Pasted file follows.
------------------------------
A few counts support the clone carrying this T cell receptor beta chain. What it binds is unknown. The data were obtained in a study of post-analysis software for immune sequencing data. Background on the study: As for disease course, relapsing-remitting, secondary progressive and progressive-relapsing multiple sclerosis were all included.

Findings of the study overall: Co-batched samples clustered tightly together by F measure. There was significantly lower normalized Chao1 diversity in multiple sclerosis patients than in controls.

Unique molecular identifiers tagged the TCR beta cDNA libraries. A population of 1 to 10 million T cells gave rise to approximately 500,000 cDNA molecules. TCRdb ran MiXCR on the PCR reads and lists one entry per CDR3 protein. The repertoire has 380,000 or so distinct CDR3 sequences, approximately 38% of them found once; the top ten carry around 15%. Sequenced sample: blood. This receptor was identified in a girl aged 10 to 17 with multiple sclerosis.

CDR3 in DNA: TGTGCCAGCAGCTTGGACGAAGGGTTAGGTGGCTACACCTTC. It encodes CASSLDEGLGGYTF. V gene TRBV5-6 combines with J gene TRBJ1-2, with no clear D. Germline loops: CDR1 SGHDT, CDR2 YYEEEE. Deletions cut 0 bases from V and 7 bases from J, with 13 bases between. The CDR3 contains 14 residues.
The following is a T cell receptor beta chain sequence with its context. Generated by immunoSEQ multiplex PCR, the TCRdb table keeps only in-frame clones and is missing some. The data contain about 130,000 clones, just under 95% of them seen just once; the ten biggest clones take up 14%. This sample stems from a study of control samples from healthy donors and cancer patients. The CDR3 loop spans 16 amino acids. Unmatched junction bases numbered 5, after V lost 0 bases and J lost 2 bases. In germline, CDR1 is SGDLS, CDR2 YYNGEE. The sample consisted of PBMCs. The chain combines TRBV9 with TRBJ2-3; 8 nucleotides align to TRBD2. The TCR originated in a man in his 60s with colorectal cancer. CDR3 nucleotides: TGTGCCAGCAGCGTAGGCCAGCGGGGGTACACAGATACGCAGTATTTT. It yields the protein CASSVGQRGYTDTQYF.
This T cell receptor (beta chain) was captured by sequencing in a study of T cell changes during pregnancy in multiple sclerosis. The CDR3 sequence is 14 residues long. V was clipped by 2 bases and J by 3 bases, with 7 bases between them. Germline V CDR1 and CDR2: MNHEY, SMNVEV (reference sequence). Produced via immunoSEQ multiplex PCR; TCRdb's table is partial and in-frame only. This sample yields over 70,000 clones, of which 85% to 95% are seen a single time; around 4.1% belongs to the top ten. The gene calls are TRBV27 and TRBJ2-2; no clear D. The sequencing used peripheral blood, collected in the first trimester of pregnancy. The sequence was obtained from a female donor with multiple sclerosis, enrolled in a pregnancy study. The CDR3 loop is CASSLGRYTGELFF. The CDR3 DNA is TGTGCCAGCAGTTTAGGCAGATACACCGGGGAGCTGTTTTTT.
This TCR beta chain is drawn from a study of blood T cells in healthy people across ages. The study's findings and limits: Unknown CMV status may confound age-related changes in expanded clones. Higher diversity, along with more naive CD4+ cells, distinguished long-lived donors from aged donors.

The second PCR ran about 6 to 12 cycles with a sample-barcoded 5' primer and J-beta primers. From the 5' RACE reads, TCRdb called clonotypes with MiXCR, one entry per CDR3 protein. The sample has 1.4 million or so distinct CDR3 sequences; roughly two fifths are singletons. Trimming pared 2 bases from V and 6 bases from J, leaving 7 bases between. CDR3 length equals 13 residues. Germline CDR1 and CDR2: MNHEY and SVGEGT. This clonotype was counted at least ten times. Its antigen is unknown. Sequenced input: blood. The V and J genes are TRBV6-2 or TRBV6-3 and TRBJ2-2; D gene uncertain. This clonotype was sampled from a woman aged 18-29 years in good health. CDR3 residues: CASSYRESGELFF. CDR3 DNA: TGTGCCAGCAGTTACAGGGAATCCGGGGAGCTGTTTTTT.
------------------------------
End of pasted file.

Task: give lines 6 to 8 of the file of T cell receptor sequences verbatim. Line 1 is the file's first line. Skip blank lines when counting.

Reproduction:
This T cell receptor (beta chain) was captured by sequencing in a study of T cell changes during pregnancy in multiple sclerosis. The CDR3 sequence is 14 residues long. V was clipped by 2 bases and J by 3 bases, with 7 bases between them. Germline V CDR1 and CDR2: MNHEY, SMNVEV (reference sequence). Produced via immunoSEQ multiplex PCR; TCRdb's table is partial and in-frame only. This sample yields over 70,000 clones, of which 85% to 95% are seen a single time; around 4.1% belongs to the top ten. The gene calls are TRBV27 and TRBJ2-2; no clear D. The sequencing used peripheral blood, collected in the first trimester of pregnancy. The sequence was obtained from a female donor with multiple sclerosis, enrolled in a pregnancy study. The CDR3 loop is CASSLGRYTGELFF. The CDR3 DNA is TGTGCCAGCAGTTTAGGCAGATACACCGGGGAGCTGTTTTTT.
This TCR beta chain is drawn from a study of blood T cells in healthy people across ages. The study's findings and limits: Unknown CMV status may confound age-related changes in expanded clones. Higher diversity, along with more naive CD4+ cells, distinguished long-lived donors from aged donors.

The second PCR ran about 6 to 12 cycles with a sample-barcoded 5' primer and J-beta primers. From the 5' RACE reads, TCRdb called clonotypes with MiXCR, one entry per CDR3 protein. The sample has 1.4 million or so distinct CDR3 sequences; roughly two fifths are singletons. Trimming pared 2 bases from V and 6 bases from J, leaving 7 bases between. CDR3 length equals 13 residues. Germline CDR1 and CDR2: MNHEY and SVGEGT. This clonotype was counted at least ten times. Its antigen is unknown. Sequenced input: blood. The V and J genes are TRBV6-2 or TRBV6-3 and TRBJ2-2; D gene uncertain. This clonotype was sampled from a woman aged 18-29 years in good health. CDR3 residues: CASSYRESGELFF. CDR3 DNA: TGTGCCAGCAGTTACAGGGAATCCGGGGAGCTGTTTTTT.